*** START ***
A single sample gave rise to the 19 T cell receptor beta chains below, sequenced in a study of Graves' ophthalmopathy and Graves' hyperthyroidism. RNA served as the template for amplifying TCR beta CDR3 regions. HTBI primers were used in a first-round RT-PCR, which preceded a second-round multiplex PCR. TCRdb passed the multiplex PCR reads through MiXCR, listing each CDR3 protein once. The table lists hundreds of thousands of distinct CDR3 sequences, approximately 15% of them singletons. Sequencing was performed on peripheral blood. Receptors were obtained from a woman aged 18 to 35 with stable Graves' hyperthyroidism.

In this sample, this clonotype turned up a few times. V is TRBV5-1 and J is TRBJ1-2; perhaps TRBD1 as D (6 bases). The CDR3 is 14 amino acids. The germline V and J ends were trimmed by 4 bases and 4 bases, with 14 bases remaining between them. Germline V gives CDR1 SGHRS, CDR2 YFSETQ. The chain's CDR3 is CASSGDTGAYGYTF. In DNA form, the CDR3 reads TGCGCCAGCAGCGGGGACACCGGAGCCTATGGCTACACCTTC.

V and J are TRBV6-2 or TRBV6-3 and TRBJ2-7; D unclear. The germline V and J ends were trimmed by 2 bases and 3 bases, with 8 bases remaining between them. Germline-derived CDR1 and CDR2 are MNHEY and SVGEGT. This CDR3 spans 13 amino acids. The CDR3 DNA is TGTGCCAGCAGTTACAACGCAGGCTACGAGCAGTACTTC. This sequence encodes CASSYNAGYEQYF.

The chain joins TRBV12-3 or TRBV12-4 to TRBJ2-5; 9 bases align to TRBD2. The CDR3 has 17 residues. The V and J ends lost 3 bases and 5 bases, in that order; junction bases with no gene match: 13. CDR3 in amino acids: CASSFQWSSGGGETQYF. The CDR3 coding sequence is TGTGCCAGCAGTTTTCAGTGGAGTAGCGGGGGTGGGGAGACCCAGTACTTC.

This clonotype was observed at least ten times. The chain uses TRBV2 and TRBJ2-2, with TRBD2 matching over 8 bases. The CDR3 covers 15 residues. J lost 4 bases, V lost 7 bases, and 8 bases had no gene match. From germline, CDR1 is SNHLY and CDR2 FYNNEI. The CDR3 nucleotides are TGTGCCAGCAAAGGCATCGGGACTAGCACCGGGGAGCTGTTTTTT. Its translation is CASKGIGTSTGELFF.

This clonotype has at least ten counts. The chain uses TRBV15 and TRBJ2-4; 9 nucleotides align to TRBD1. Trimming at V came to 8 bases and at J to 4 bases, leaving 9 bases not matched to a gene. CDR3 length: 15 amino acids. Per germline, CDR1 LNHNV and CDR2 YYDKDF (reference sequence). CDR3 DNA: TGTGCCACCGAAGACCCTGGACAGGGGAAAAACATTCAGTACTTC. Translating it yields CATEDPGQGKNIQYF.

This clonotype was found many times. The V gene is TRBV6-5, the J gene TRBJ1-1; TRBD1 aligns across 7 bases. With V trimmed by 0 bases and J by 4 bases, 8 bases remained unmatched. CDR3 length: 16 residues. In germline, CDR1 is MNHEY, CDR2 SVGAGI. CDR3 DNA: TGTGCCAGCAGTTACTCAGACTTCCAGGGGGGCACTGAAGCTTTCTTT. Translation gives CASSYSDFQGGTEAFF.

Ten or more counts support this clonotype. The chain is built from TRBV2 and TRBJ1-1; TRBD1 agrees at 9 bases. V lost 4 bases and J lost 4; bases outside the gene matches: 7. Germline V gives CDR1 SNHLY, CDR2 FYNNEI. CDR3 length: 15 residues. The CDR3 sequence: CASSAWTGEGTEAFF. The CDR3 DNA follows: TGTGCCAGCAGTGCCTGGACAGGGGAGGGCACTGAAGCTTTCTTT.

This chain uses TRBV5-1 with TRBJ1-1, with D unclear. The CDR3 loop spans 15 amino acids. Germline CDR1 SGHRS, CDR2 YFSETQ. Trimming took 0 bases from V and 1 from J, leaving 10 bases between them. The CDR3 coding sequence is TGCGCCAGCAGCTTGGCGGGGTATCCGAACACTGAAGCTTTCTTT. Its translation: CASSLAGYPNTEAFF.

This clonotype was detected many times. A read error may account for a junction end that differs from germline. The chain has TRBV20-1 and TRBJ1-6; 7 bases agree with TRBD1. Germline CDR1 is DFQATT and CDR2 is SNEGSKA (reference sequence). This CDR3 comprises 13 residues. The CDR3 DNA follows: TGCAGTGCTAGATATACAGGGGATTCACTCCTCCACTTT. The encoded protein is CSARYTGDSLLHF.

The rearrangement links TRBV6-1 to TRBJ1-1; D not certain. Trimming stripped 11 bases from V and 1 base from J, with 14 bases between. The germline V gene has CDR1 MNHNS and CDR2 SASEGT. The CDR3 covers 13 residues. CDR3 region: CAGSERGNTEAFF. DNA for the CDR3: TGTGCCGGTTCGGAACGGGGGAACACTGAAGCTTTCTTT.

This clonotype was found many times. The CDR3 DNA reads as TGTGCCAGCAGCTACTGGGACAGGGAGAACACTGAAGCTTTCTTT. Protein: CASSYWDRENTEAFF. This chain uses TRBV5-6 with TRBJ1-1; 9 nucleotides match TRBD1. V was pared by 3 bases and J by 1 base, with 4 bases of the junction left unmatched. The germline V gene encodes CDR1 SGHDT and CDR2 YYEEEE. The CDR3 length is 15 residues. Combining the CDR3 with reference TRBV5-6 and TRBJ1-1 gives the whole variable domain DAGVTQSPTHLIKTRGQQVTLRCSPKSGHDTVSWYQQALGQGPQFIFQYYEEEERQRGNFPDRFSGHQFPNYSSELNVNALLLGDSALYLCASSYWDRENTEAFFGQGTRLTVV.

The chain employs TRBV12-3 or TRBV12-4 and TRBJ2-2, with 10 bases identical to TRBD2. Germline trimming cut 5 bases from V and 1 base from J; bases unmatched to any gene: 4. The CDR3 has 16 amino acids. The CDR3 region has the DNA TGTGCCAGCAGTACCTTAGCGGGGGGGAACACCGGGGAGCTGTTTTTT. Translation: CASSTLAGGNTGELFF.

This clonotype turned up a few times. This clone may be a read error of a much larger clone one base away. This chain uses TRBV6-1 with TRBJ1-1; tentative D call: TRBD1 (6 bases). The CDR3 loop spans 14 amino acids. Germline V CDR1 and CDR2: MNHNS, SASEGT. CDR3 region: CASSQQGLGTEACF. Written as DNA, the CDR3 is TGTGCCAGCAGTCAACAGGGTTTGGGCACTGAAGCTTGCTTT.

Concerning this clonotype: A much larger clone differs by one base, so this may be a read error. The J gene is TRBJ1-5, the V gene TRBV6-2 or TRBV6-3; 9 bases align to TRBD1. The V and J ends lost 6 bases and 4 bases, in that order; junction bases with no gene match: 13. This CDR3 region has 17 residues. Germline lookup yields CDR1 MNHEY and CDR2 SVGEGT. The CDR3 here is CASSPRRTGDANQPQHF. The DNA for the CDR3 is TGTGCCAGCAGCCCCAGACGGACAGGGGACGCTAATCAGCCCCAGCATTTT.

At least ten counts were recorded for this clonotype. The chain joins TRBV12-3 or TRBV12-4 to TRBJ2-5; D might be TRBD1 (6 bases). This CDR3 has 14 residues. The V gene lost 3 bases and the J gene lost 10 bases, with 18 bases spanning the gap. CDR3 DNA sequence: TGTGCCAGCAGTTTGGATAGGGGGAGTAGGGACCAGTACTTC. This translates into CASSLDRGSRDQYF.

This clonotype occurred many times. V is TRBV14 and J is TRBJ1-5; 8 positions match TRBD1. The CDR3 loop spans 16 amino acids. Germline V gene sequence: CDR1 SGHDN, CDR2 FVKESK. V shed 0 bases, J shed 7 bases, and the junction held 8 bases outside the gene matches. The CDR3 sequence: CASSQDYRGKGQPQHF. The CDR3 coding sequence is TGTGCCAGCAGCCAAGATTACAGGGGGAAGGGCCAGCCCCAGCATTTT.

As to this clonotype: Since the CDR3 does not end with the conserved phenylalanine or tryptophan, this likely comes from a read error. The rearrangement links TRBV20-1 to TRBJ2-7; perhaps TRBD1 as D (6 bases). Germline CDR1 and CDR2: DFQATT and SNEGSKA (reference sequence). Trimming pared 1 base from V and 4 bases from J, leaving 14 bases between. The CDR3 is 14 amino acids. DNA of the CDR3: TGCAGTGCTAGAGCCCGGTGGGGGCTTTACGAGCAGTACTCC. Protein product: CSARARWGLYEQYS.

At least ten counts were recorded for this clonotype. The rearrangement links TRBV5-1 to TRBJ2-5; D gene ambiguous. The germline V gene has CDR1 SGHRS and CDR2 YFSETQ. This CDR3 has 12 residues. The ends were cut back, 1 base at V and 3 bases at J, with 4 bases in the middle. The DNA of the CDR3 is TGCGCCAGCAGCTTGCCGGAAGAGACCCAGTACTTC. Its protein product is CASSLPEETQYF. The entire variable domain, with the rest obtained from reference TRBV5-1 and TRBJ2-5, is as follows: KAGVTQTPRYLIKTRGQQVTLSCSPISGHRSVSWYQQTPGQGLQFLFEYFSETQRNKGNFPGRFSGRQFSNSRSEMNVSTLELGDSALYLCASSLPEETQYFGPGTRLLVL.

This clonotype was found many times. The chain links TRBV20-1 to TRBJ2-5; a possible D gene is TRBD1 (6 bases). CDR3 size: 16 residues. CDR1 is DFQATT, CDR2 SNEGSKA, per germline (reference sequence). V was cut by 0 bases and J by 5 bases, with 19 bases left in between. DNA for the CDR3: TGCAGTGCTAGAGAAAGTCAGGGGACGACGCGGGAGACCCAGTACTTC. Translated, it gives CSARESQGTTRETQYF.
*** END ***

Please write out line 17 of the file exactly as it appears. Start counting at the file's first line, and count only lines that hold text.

This clonotype occurred many times. V is TRBV14 and J is TRBJ1-5; 8 positions match TRBD1. The CDR3 loop spans 16 amino acids. Germline V gene sequence: CDR1 SGHDN, CDR2 FVKESK. V shed 0 bases, J shed 7 bases, and the junction held 8 bases outside the gene matches. The CDR3 sequence: CASSQDYRGKGQPQHF. The CDR3 coding sequence is TGTGCCAGCAGCCAAGATTACAGGGGGAAGGGCCAGCCCCAGCATTTT.